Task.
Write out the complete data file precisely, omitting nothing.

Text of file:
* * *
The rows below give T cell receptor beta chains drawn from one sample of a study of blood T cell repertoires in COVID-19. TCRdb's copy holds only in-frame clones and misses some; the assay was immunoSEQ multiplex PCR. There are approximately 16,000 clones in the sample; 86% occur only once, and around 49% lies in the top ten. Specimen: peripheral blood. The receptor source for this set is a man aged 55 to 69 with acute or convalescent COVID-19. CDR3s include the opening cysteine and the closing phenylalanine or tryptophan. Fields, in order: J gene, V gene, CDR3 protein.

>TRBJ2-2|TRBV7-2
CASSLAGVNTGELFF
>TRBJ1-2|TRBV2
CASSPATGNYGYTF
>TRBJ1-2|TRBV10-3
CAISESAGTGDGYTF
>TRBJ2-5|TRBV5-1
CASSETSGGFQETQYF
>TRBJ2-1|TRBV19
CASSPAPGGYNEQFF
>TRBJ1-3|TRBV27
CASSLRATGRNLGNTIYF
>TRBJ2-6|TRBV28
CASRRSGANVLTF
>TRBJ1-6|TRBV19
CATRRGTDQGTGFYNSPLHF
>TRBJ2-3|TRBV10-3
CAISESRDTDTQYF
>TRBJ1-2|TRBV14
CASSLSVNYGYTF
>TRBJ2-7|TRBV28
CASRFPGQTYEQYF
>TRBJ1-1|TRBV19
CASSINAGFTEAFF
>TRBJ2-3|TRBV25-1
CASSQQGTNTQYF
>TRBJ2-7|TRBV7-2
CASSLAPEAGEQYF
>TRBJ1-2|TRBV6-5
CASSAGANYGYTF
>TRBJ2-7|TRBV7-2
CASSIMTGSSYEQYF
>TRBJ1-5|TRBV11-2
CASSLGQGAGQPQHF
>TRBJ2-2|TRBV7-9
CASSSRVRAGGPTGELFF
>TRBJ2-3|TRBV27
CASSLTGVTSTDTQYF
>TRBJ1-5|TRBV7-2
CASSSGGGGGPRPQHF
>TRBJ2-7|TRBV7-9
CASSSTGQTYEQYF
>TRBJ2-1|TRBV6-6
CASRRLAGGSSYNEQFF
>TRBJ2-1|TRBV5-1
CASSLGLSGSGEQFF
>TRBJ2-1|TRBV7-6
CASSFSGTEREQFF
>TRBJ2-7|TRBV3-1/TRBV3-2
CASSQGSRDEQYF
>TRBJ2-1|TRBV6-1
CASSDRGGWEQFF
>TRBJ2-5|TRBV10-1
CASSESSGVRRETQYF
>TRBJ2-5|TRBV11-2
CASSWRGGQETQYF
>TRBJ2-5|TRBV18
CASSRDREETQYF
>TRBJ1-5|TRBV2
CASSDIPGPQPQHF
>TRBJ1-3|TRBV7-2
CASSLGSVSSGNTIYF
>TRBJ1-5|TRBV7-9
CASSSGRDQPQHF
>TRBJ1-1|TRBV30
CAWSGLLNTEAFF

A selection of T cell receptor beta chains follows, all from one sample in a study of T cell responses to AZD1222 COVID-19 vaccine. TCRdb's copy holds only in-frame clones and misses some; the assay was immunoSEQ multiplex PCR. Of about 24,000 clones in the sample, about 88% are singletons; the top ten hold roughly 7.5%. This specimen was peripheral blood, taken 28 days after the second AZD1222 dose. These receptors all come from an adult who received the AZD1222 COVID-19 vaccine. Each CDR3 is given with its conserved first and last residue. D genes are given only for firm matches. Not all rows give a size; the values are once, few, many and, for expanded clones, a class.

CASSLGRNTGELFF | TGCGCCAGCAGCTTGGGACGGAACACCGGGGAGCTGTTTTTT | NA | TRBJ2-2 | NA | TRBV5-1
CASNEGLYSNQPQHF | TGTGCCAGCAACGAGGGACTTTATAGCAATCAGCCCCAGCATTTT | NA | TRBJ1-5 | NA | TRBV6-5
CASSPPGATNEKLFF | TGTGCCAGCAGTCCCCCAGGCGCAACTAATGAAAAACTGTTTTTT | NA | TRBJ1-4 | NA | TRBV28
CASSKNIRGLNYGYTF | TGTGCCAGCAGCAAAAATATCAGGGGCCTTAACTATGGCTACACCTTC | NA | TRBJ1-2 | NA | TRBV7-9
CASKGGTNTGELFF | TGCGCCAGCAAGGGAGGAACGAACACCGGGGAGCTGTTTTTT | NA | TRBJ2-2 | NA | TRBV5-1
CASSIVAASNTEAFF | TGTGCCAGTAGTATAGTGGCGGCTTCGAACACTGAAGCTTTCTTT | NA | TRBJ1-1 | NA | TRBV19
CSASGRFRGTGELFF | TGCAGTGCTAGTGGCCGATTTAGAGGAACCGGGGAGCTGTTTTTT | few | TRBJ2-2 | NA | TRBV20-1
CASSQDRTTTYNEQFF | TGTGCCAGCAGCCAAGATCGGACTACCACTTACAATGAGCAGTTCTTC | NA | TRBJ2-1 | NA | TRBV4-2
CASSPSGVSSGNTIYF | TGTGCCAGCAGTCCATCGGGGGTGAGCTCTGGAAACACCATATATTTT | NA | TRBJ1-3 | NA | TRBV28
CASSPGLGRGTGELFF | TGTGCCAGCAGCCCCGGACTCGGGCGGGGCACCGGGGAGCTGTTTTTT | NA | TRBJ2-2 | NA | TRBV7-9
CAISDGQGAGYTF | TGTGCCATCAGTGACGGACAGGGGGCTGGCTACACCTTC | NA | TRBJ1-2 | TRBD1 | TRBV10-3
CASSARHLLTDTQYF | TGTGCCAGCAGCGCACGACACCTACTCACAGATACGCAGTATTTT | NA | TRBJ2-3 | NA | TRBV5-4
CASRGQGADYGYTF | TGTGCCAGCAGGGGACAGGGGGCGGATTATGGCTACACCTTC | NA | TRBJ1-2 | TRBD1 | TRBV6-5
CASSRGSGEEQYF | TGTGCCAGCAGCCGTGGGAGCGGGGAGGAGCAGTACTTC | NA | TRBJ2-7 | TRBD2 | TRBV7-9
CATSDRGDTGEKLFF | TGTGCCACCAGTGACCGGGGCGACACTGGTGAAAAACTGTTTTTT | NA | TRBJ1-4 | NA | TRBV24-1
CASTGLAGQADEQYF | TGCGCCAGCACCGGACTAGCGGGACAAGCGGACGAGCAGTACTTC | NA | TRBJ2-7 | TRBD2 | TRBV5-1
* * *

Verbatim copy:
The rows below give T cell receptor beta chains drawn from one sample of a study of blood T cell repertoires in COVID-19. TCRdb's copy holds only in-frame clones and misses some; the assay was immunoSEQ multiplex PCR. There are approximately 16,000 clones in the sample; 86% occur only once, and around 49% lies in the top ten. Specimen: peripheral blood. The receptor source for this set is a man aged 55 to 69 with acute or convalescent COVID-19. CDR3s include the opening cysteine and the closing phenylalanine or tryptophan. Fields, in order: J gene, V gene, CDR3 protein.

>TRBJ2-2|TRBV7-2
CASSLAGVNTGELFF
>TRBJ1-2|TRBV2
CASSPATGNYGYTF
>TRBJ1-2|TRBV10-3
CAISESAGTGDGYTF
>TRBJ2-5|TRBV5-1
CASSETSGGFQETQYF
>TRBJ2-1|TRBV19
CASSPAPGGYNEQFF
>TRBJ1-3|TRBV27
CASSLRATGRNLGNTIYF
>TRBJ2-6|TRBV28
CASRRSGANVLTF
>TRBJ1-6|TRBV19
CATRRGTDQGTGFYNSPLHF
>TRBJ2-3|TRBV10-3
CAISESRDTDTQYF
>TRBJ1-2|TRBV14
CASSLSVNYGYTF
>TRBJ2-7|TRBV28
CASRFPGQTYEQYF
>TRBJ1-1|TRBV19
CASSINAGFTEAFF
>TRBJ2-3|TRBV25-1
CASSQQGTNTQYF
>TRBJ2-7|TRBV7-2
CASSLAPEAGEQYF
>TRBJ1-2|TRBV6-5
CASSAGANYGYTF
>TRBJ2-7|TRBV7-2
CASSIMTGSSYEQYF
>TRBJ1-5|TRBV11-2
CASSLGQGAGQPQHF
>TRBJ2-2|TRBV7-9
CASSSRVRAGGPTGELFF
>TRBJ2-3|TRBV27
CASSLTGVTSTDTQYF
>TRBJ1-5|TRBV7-2
CASSSGGGGGPRPQHF
>TRBJ2-7|TRBV7-9
CASSSTGQTYEQYF
>TRBJ2-1|TRBV6-6
CASRRLAGGSSYNEQFF
>TRBJ2-1|TRBV5-1
CASSLGLSGSGEQFF
>TRBJ2-1|TRBV7-6
CASSFSGTEREQFF
>TRBJ2-7|TRBV3-1/TRBV3-2
CASSQGSRDEQYF
>TRBJ2-1|TRBV6-1
CASSDRGGWEQFF
>TRBJ2-5|TRBV10-1
CASSESSGVRRETQYF
>TRBJ2-5|TRBV11-2
CASSWRGGQETQYF
>TRBJ2-5|TRBV18
CASSRDREETQYF
>TRBJ1-5|TRBV2
CASSDIPGPQPQHF
>TRBJ1-3|TRBV7-2
CASSLGSVSSGNTIYF
>TRBJ1-5|TRBV7-9
CASSSGRDQPQHF
>TRBJ1-1|TRBV30
CAWSGLLNTEAFF

A selection of T cell receptor beta chains follows, all from one sample in a study of T cell responses to AZD1222 COVID-19 vaccine. TCRdb's copy holds only in-frame clones and misses some; the assay was immunoSEQ multiplex PCR. Of about 24,000 clones in the sample, about 88% are singletons; the top ten hold roughly 7.5%. This specimen was peripheral blood, taken 28 days after the second AZD1222 dose. These receptors all come from an adult who received the AZD1222 COVID-19 vaccine. Each CDR3 is given with its conserved first and last residue. D genes are given only for firm matches. Not all rows give a size; the values are once, few, many and, for expanded clones, a class.

CASSLGRNTGELFF | TGCGCCAGCAGCTTGGGACGGAACACCGGGGAGCTGTTTTTT | NA | TRBJ2-2 | NA | TRBV5-1
CASNEGLYSNQPQHF | TGTGCCAGCAACGAGGGACTTTATAGCAATCAGCCCCAGCATTTT | NA | TRBJ1-5 | NA | TRBV6-5
CASSPPGATNEKLFF | TGTGCCAGCAGTCCCCCAGGCGCAACTAATGAAAAACTGTTTTTT | NA | TRBJ1-4 | NA | TRBV28
CASSKNIRGLNYGYTF | TGTGCCAGCAGCAAAAATATCAGGGGCCTTAACTATGGCTACACCTTC | NA | TRBJ1-2 | NA | TRBV7-9
CASKGGTNTGELFF | TGCGCCAGCAAGGGAGGAACGAACACCGGGGAGCTGTTTTTT | NA | TRBJ2-2 | NA | TRBV5-1
CASSIVAASNTEAFF | TGTGCCAGTAGTATAGTGGCGGCTTCGAACACTGAAGCTTTCTTT | NA | TRBJ1-1 | NA | TRBV19
CSASGRFRGTGELFF | TGCAGTGCTAGTGGCCGATTTAGAGGAACCGGGGAGCTGTTTTTT | few | TRBJ2-2 | NA | TRBV20-1
CASSQDRTTTYNEQFF | TGTGCCAGCAGCCAAGATCGGACTACCACTTACAATGAGCAGTTCTTC | NA | TRBJ2-1 | NA | TRBV4-2
CASSPSGVSSGNTIYF | TGTGCCAGCAGTCCATCGGGGGTGAGCTCTGGAAACACCATATATTTT | NA | TRBJ1-3 | NA | TRBV28
CASSPGLGRGTGELFF | TGTGCCAGCAGCCCCGGACTCGGGCGGGGCACCGGGGAGCTGTTTTTT | NA | TRBJ2-2 | NA | TRBV7-9
CAISDGQGAGYTF | TGTGCCATCAGTGACGGACAGGGGGCTGGCTACACCTTC | NA | TRBJ1-2 | TRBD1 | TRBV10-3
CASSARHLLTDTQYF | TGTGCCAGCAGCGCACGACACCTACTCACAGATACGCAGTATTTT | NA | TRBJ2-3 | NA | TRBV5-4
CASRGQGADYGYTF | TGTGCCAGCAGGGGACAGGGGGCGGATTATGGCTACACCTTC | NA | TRBJ1-2 | TRBD1 | TRBV6-5
CASSRGSGEEQYF | TGTGCCAGCAGCCGTGGGAGCGGGGAGGAGCAGTACTTC | NA | TRBJ2-7 | TRBD2 | TRBV7-9
CATSDRGDTGEKLFF | TGTGCCACCAGTGACCGGGGCGACACTGGTGAAAAACTGTTTTTT | NA | TRBJ1-4 | NA | TRBV24-1
CASTGLAGQADEQYF | TGCGCCAGCACCGGACTAGCGGGACAAGCGGACGAGCAGTACTTC | NA | TRBJ2-7 | TRBD2 | TRBV5-1